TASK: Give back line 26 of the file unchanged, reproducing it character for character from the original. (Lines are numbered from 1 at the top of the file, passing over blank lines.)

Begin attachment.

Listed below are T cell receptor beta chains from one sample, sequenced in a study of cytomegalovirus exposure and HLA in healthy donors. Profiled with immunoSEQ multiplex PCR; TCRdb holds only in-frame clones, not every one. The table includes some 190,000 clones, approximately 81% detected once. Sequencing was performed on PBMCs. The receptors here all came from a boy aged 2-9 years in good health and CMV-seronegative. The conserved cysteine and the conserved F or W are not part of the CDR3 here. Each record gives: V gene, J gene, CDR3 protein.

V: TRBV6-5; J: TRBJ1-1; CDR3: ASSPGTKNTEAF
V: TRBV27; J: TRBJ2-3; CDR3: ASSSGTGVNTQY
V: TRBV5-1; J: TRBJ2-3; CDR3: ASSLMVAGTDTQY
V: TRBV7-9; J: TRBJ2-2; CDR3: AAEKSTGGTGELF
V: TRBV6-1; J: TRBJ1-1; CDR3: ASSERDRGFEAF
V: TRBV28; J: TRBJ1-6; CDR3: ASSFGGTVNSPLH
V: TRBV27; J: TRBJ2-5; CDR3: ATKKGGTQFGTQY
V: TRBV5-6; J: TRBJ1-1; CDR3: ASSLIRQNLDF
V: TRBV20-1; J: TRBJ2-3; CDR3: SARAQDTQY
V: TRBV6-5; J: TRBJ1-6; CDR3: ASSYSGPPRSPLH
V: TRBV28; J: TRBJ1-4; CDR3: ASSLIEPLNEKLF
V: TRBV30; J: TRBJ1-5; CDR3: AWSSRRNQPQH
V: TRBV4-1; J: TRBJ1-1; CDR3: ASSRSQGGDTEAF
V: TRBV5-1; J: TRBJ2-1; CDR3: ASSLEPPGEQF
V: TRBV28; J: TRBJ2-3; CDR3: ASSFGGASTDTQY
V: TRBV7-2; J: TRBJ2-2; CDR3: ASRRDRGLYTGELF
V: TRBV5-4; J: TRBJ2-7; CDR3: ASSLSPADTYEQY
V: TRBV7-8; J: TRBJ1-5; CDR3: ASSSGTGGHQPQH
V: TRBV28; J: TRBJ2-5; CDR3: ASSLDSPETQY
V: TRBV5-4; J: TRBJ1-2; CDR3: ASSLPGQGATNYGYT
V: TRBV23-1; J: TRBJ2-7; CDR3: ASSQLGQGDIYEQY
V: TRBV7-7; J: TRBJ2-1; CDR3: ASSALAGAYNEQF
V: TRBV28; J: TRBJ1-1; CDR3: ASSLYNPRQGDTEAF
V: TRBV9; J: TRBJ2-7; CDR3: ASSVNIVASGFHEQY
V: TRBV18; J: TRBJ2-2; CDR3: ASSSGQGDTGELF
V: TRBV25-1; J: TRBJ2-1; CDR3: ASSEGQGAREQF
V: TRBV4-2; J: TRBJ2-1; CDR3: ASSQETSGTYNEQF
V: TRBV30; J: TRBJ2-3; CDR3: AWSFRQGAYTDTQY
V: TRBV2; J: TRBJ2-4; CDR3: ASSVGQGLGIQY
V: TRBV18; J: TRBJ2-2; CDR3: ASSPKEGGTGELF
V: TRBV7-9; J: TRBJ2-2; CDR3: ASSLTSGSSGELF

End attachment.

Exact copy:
V: TRBV18; J: TRBJ2-2; CDR3: ASSSGQGDTGELF